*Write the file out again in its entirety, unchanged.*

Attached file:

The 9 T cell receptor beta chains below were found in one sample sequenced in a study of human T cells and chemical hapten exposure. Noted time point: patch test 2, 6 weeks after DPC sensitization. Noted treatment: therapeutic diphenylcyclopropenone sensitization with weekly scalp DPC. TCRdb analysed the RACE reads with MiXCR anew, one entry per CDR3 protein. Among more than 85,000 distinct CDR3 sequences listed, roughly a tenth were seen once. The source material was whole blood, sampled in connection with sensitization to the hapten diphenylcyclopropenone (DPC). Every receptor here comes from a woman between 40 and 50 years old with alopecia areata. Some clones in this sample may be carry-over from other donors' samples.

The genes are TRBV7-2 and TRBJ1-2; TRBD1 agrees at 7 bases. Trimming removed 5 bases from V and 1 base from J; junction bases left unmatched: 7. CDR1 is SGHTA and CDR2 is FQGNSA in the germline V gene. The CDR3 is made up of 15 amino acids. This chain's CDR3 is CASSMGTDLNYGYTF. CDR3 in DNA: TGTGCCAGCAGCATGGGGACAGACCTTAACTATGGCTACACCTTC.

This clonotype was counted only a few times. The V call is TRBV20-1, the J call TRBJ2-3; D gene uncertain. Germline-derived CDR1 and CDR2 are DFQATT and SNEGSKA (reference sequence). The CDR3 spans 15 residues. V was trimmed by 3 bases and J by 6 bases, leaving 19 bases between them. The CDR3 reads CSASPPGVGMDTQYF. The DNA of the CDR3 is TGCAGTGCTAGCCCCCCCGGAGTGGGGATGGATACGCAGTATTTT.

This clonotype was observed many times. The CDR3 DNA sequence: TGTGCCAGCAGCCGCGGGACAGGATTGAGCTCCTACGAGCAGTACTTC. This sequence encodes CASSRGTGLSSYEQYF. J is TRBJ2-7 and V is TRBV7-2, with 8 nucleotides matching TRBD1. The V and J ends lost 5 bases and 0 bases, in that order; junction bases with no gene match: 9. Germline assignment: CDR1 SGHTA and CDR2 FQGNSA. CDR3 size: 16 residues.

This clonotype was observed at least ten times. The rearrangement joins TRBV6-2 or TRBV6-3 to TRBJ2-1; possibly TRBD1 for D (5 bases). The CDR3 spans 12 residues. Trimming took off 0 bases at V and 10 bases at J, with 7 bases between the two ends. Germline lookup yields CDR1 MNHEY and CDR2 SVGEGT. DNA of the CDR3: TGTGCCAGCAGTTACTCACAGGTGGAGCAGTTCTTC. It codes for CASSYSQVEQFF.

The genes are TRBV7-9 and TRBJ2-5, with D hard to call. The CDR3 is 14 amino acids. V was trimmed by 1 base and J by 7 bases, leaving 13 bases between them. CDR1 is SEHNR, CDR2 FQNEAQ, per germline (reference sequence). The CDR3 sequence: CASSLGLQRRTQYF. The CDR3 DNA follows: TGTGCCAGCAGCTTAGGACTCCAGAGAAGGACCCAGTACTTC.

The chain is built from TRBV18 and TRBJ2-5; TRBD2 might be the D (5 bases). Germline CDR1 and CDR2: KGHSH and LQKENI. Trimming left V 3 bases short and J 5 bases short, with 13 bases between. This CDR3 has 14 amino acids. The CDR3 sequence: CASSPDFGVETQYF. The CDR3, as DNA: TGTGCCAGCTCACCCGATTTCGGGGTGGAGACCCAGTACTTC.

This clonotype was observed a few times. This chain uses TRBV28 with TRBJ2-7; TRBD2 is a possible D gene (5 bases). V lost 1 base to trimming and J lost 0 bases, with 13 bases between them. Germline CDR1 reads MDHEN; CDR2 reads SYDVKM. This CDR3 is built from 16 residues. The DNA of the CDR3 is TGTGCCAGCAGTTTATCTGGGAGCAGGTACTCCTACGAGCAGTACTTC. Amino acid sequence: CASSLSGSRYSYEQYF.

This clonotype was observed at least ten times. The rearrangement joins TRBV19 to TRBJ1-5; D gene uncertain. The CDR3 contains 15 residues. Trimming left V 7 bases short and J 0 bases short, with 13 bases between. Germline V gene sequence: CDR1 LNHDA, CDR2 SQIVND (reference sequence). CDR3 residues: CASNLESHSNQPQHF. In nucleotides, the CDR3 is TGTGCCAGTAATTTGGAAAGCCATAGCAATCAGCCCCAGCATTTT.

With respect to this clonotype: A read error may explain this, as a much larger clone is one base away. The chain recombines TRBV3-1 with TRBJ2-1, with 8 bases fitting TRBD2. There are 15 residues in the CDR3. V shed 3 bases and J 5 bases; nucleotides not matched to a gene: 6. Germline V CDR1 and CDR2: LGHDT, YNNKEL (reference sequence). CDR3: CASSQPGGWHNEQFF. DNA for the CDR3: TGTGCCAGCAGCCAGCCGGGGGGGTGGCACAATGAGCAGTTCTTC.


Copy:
The 9 T cell receptor beta chains below were found in one sample sequenced in a study of human T cells and chemical hapten exposure. Noted time point: patch test 2, 6 weeks after DPC sensitization. Noted treatment: therapeutic diphenylcyclopropenone sensitization with weekly scalp DPC. TCRdb analysed the RACE reads with MiXCR anew, one entry per CDR3 protein. Among more than 85,000 distinct CDR3 sequences listed, roughly a tenth were seen once. The source material was whole blood, sampled in connection with sensitization to the hapten diphenylcyclopropenone (DPC). Every receptor here comes from a woman between 40 and 50 years old with alopecia areata. Some clones in this sample may be carry-over from other donors' samples.

The genes are TRBV7-2 and TRBJ1-2; TRBD1 agrees at 7 bases. Trimming removed 5 bases from V and 1 base from J; junction bases left unmatched: 7. CDR1 is SGHTA and CDR2 is FQGNSA in the germline V gene. The CDR3 is made up of 15 amino acids. This chain's CDR3 is CASSMGTDLNYGYTF. CDR3 in DNA: TGTGCCAGCAGCATGGGGACAGACCTTAACTATGGCTACACCTTC.

This clonotype was counted only a few times. The V call is TRBV20-1, the J call TRBJ2-3; D gene uncertain. Germline-derived CDR1 and CDR2 are DFQATT and SNEGSKA (reference sequence). The CDR3 spans 15 residues. V was trimmed by 3 bases and J by 6 bases, leaving 19 bases between them. The CDR3 reads CSASPPGVGMDTQYF. The DNA of the CDR3 is TGCAGTGCTAGCCCCCCCGGAGTGGGGATGGATACGCAGTATTTT.

This clonotype was observed many times. The CDR3 DNA sequence: TGTGCCAGCAGCCGCGGGACAGGATTGAGCTCCTACGAGCAGTACTTC. This sequence encodes CASSRGTGLSSYEQYF. J is TRBJ2-7 and V is TRBV7-2, with 8 nucleotides matching TRBD1. The V and J ends lost 5 bases and 0 bases, in that order; junction bases with no gene match: 9. Germline assignment: CDR1 SGHTA and CDR2 FQGNSA. CDR3 size: 16 residues.

This clonotype was observed at least ten times. The rearrangement joins TRBV6-2 or TRBV6-3 to TRBJ2-1; possibly TRBD1 for D (5 bases). The CDR3 spans 12 residues. Trimming took off 0 bases at V and 10 bases at J, with 7 bases between the two ends. Germline lookup yields CDR1 MNHEY and CDR2 SVGEGT. DNA of the CDR3: TGTGCCAGCAGTTACTCACAGGTGGAGCAGTTCTTC. It codes for CASSYSQVEQFF.

The genes are TRBV7-9 and TRBJ2-5, with D hard to call. The CDR3 is 14 amino acids. V was trimmed by 1 base and J by 7 bases, leaving 13 bases between them. CDR1 is SEHNR, CDR2 FQNEAQ, per germline (reference sequence). The CDR3 sequence: CASSLGLQRRTQYF. The CDR3 DNA follows: TGTGCCAGCAGCTTAGGACTCCAGAGAAGGACCCAGTACTTC.

The chain is built from TRBV18 and TRBJ2-5; TRBD2 might be the D (5 bases). Germline CDR1 and CDR2: KGHSH and LQKENI. Trimming left V 3 bases short and J 5 bases short, with 13 bases between. This CDR3 has 14 amino acids. The CDR3 sequence: CASSPDFGVETQYF. The CDR3, as DNA: TGTGCCAGCTCACCCGATTTCGGGGTGGAGACCCAGTACTTC.

This clonotype was observed a few times. This chain uses TRBV28 with TRBJ2-7; TRBD2 is a possible D gene (5 bases). V lost 1 base to trimming and J lost 0 bases, with 13 bases between them. Germline CDR1 reads MDHEN; CDR2 reads SYDVKM. This CDR3 is built from 16 residues. The DNA of the CDR3 is TGTGCCAGCAGTTTATCTGGGAGCAGGTACTCCTACGAGCAGTACTTC. Amino acid sequence: CASSLSGSRYSYEQYF.

This clonotype was observed at least ten times. The rearrangement joins TRBV19 to TRBJ1-5; D gene uncertain. The CDR3 contains 15 residues. Trimming left V 7 bases short and J 0 bases short, with 13 bases between. Germline V gene sequence: CDR1 LNHDA, CDR2 SQIVND (reference sequence). CDR3 residues: CASNLESHSNQPQHF. In nucleotides, the CDR3 is TGTGCCAGTAATTTGGAAAGCCATAGCAATCAGCCCCAGCATTTT.

With respect to this clonotype: A read error may explain this, as a much larger clone is one base away. The chain recombines TRBV3-1 with TRBJ2-1, with 8 bases fitting TRBD2. There are 15 residues in the CDR3. V shed 3 bases and J 5 bases; nucleotides not matched to a gene: 6. Germline V CDR1 and CDR2: LGHDT, YNNKEL (reference sequence). CDR3: CASSQPGGWHNEQFF. DNA for the CDR3: TGTGCCAGCAGCCAGCCGGGGGGGTGGCACAATGAGCAGTTCTTC.